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Thursday, 28 April 2016

Sam Snead's Left Hand

Not that long ago the talking heads were raving about how these modern players hit it.  It's definitely incredible to see the way some of these top players can overpower a golf course with the incredible distance they are able to achieve.  This may be attributable to a better ball, better equipment, better training, and better swing mechanics, or it may be because there are bigger, stronger athletes playing the game.

However, in the midst of all this gushing over the new kids, Johnny Miller spoke up and said he's still never seen anyone hit it better than Sam Snead.  I daresay there are many oldtimers in a position to know who would agree with Johnny.  I bet Jack Nicklaus would be one of them.  Jack marvelled at Sam's swing and said his rhythm always improved when he played with Sam, or watched his swing. 

Harvey Penick watched Sam hit a tee shot at the Houston Open and decided right then and there that he was not going to try his luck on the tour.  He figured he could never beat a guy who could hit it like the Slammer.  I've heard it said that Sam was probably the finest athlete ever to play the game.

Snead had to have had one of the best swings of all time.  It was powerful, graceful, fluid, and rhythmic.  His swing also stood the test of time, Sam actually winning a PGA tour event in his late fifties.  Sam felt his swing was worthy of imitation because of its simplicity.  I have been reading Sam's books and watching some videos and discovered that Sam was very much a "top hand golfer."  He felt that his swing was controlled by his left hand.

That is not to say that Sam played the game one-handed.  He poured on the power with the right hand.  But, like Bobby Jones, he was careful to ensure that the left hand was in control of his swing, never to be over-powered by his right hand.  He realized, like Bobby Jones, that a right hand that gets into play too soon can wreak havoc in a golf swing.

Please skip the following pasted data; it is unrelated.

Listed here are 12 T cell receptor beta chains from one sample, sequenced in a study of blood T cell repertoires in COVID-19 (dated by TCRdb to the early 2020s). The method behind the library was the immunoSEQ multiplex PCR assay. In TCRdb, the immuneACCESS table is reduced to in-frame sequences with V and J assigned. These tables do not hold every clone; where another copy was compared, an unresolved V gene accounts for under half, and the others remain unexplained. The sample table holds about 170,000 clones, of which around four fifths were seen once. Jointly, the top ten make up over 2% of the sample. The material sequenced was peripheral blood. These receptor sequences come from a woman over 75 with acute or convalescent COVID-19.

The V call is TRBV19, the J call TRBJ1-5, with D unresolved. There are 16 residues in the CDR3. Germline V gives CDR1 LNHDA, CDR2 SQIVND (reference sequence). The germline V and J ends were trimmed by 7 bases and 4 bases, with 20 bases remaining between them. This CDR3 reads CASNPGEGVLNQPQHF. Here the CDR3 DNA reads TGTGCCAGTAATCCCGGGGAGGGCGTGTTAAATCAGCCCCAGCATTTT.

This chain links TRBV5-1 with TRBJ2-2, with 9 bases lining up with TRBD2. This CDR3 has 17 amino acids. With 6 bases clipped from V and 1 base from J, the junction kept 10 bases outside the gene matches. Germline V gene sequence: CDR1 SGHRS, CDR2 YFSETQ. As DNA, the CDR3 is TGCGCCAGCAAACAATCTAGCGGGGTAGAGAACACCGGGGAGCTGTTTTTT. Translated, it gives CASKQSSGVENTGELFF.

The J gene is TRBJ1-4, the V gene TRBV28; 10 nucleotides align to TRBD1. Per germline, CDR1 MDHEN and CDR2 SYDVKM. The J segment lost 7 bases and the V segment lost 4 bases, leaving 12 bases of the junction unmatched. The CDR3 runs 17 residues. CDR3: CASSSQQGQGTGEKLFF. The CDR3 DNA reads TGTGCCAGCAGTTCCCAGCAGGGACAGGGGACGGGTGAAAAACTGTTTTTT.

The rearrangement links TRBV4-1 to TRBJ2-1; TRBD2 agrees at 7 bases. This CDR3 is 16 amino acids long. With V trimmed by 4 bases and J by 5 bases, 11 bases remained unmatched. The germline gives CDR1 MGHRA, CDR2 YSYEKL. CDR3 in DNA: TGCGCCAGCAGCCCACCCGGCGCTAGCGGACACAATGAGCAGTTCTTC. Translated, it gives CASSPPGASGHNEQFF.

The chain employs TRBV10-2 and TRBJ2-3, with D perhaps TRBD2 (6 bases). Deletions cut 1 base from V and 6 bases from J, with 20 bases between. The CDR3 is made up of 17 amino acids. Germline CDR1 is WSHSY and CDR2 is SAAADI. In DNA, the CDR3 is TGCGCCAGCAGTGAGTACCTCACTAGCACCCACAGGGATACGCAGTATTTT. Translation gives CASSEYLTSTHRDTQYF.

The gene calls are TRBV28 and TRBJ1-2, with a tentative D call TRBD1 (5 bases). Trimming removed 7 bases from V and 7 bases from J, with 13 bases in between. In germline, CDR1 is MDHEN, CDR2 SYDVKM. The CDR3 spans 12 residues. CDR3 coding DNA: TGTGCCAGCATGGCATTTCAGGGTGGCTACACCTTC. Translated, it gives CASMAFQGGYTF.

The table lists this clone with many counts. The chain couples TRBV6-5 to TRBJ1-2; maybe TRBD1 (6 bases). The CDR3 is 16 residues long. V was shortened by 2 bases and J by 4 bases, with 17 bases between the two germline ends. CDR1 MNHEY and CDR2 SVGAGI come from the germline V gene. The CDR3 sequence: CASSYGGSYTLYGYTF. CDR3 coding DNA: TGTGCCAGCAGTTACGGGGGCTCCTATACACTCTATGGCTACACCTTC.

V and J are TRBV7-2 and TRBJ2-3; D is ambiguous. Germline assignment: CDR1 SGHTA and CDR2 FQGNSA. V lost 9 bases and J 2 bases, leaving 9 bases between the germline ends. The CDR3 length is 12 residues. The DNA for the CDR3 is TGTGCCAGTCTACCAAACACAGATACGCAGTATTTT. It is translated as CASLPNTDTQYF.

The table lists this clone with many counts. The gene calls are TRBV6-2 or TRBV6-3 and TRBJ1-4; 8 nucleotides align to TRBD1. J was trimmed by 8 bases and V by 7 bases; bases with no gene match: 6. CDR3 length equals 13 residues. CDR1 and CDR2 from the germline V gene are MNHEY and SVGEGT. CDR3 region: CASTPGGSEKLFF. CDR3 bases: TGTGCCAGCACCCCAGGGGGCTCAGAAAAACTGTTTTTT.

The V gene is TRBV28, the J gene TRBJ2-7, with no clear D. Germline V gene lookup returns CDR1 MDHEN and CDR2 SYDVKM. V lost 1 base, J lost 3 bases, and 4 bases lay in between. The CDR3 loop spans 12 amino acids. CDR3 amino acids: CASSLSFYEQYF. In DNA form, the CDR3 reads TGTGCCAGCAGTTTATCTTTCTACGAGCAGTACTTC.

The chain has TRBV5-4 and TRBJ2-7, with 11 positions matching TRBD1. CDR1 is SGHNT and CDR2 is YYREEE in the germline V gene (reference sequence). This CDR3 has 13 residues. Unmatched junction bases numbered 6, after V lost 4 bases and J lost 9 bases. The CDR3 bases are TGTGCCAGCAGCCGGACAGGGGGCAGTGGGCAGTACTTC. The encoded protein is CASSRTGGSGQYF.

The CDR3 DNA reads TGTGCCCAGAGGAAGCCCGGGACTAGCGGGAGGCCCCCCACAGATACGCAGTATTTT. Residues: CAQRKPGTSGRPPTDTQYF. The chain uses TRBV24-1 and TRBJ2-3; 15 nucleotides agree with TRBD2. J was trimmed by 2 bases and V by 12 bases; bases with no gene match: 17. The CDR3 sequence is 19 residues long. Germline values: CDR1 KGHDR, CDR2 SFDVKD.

At the end of the day, what made the Slammer's swing so worthy of imitation was not it's mechanical perfection, or it's adherence to fundamentals,--it's said he aimed so far right he sometimes looked like he was aiming at his caddie--but rather his ability to apply the club to the ball in a way that produced great golf shots--shots that, as Harvey Penick wrote, sounded like a rifle shot coming off the face of the driver.  

How did he feel he did it?  Golf is, after all, all about feel.  He said he took the club straight back, low and slow, with his left hand.  On the downswing he began by pulling with the last two fingers of his left hand.  His weight shift was the natural consequence of using his top hand, everything flowing together, with nothing forced, or restrained.  It felt "oily" to him.  And he never tried to hit it hard, believing he achieved his best results swinging at 80 percent power. 

Sam might have been a top hand--or left-sided--player, but when he hit the ball, he got everything into the shot.  That's the thing with thinking about swing mechanics; a tip, or a swing thought, will work only until you begin to overdo it at the expense of something else.  As Bobby Jones said, "A spoonful of cough medicine might help you.  But the whole bottle will kill you."